There are many little “gotchas” with setting up incoming email for MOSS. Just nit picky little things, normally they are all about email infrastructure, SMTP, etc. My advice below is to help you avoid taking your heart medication, it can be easy to set this up, but it can also be a hair pulling, eye rolling, staying up all night and getting no results kind of affair as well.
I promise, this technology does actually work, but if you deviate from the standard build (see list item 3 below for “standard build” as defined by me) you will fall off a cliff unless really understand what you are doing.
I’m not an exchange guru, just a humble BizTalk/Moss guy.
Don’t just do this trial and error and play with settings until it works. It won’t work. Be deliberate and intentional, setup the standard way and then slowly change things, each time checking to see if the forwarding still works.
This is where I recommend you start, read all this stuff first, before you race off back to your Virtual Machines.
- Plan incoming e-mail (Office SharePoint Server) <link updated – August 2009>
- Configure incoming e-mail settings (Office SharePoint Server)<link updated – August 2009>
- In addition to the technet site, a very good place to start is
- How to configure email enabled lists in Moss2007 using Exchange 2003
- How to configure email enabled lists in Moss2007 using Exchange 2007
- Read these documents and set it up in a lab exactly as described until it works
- Now introduce incremental changes to the infrastructure and after each one, verify that email is still getting through, or not.
Gotchas and Advice
- Trust me, for the first run, just make the FQDN of the moss server (SMTP server) the same as the @domain that you are trying to send to
AD domain = example.com,
moss server name = MOSS2K7
moss FQDN = MOSS2K7.example.com
email domain = MOSS2K7.example.com
example address = email@example.com
- Trust me, for the first run, start off by actually allowing MOSS to own an OU and manage it’s own contacts, don’t be a cowboy and hope to configure them manually on the first try.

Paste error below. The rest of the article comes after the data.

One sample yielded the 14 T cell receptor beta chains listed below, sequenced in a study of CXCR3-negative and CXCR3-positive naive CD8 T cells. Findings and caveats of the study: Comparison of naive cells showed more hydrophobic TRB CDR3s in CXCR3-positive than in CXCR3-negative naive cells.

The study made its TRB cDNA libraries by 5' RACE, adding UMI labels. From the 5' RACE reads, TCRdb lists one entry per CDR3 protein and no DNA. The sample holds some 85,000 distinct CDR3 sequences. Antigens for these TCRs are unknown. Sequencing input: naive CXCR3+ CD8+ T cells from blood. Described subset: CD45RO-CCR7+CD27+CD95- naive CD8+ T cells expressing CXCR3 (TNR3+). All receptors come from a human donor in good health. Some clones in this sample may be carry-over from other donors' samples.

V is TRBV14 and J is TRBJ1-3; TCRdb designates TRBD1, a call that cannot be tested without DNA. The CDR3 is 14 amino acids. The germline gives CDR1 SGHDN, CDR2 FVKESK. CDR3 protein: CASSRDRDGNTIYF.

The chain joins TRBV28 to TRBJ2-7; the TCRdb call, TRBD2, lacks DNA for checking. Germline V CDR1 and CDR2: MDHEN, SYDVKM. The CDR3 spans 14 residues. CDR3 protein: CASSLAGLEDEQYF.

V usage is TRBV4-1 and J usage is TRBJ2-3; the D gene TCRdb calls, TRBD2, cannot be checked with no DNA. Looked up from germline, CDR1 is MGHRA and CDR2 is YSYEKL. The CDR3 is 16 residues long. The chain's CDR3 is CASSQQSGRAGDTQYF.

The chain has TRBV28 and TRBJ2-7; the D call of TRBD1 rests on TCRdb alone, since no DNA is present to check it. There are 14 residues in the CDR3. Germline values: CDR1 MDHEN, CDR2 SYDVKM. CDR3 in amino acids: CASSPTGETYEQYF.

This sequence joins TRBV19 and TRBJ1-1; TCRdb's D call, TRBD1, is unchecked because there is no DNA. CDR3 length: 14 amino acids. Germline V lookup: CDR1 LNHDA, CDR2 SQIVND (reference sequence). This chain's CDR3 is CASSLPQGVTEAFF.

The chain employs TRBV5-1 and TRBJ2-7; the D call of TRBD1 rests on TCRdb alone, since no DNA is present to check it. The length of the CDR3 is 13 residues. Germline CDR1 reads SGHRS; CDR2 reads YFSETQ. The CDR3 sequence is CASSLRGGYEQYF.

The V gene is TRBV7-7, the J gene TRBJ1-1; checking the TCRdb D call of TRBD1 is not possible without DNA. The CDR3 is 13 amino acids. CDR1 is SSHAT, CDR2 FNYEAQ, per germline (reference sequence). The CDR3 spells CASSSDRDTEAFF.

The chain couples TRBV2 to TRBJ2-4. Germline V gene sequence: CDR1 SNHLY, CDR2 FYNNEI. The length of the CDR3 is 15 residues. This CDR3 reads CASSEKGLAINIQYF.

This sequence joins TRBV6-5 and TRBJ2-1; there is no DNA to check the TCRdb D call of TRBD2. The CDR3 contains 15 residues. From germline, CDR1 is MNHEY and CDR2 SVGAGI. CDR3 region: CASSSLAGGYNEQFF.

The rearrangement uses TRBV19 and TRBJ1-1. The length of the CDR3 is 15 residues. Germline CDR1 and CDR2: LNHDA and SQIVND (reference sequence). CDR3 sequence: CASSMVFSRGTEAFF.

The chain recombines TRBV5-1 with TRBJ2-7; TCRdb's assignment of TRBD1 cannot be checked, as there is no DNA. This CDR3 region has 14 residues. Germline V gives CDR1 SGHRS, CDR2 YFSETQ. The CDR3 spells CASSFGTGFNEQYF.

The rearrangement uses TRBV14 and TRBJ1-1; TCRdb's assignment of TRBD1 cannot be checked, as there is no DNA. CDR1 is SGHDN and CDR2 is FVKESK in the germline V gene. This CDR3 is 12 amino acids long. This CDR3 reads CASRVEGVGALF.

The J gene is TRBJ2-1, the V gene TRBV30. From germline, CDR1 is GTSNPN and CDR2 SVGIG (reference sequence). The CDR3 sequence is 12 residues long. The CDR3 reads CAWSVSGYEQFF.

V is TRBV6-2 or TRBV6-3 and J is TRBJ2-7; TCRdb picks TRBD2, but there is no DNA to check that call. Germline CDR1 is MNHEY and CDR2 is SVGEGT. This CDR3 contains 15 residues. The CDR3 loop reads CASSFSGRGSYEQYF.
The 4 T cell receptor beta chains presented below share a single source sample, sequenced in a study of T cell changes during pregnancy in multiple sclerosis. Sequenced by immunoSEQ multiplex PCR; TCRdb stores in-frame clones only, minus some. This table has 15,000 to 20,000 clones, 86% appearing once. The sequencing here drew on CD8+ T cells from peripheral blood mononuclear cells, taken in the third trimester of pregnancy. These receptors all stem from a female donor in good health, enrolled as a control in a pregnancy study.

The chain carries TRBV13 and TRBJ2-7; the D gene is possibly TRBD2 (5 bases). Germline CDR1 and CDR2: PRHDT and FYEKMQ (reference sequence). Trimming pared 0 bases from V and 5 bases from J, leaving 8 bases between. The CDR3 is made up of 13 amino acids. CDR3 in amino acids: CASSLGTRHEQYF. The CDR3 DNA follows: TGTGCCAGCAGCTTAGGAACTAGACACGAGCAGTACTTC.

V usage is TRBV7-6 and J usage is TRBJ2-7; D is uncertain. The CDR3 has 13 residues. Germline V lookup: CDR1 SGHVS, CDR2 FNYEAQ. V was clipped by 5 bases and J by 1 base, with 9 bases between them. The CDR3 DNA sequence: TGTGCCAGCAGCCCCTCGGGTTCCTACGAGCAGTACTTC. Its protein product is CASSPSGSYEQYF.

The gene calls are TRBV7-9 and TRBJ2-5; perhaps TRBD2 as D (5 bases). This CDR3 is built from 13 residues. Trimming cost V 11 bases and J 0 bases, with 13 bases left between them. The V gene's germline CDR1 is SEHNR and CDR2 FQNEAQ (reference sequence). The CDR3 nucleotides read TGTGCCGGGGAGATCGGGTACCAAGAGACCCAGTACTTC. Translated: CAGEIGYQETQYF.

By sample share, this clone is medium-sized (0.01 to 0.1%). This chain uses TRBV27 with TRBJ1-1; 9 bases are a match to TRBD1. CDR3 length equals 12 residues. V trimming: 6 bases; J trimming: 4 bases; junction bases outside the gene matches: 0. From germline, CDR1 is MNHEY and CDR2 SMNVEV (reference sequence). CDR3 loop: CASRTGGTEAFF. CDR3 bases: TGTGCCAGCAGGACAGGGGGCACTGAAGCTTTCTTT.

- Just do everything the default way the first time, use a lab environment if you have to
- Use the OWA website on your lab email server (or a local instance of Outlook conntected to that server) to send emails around, don’t try to hook-up external MX-Records and send from external emails.
- Keep and eye out for .eml files showing up in the Queue folder on the MOSS box. This is a sign that the SMTP server is forwarding them elsewhere and that is a sign that there is a fundamental problem with the email coming in. Most likely the SMTP sever does not recognize that it is the utlimate destination for emails with that @domainname address.
If you try to read from the SMTP queue on the MOSS server, you will get
A critical error occurred while processing the incoming e-mail file C:\Inetpub\mailroot\Queue\NTFS_cab371a601c8166600000011.EML. The error was: The process cannot access the file ‘C:\Inetpub\mailroot\Queue\NTFS_cab371a601c8166600000011.EML’ because it is being used by another process..
The solution to this is “DON’T READ FROM THE QUEUE”. If the emails are in the SMTP queue on your Moss server then your email/smtp settings are probably messed up. (Perhaps you did not take my advice on keeping the FQDN of the MOSS server the same as the @domain name that you are sending mail to?)
If you try to “drag and drop” from queue to the drop folder manually, you will get
A critical error occurred while processing the incoming e-mail file C:\Inetpub\mailroot\drop\NTFS_db489bee01c8166600000012.EML. The error was: Bad senders or recipients..
Don’t tell me, let me guess. You copied the .eml files from the Queue folder to the Drop folder and then saw sharepoint delete them. Same point as above, If the emails are in the SMTP queue on your Moss server then your email/smtp settings are probably messed up. (Perhaps you did not take my advice on keeping the FQDN of the MOSS server the same as the @domain name that you are sending mail to?)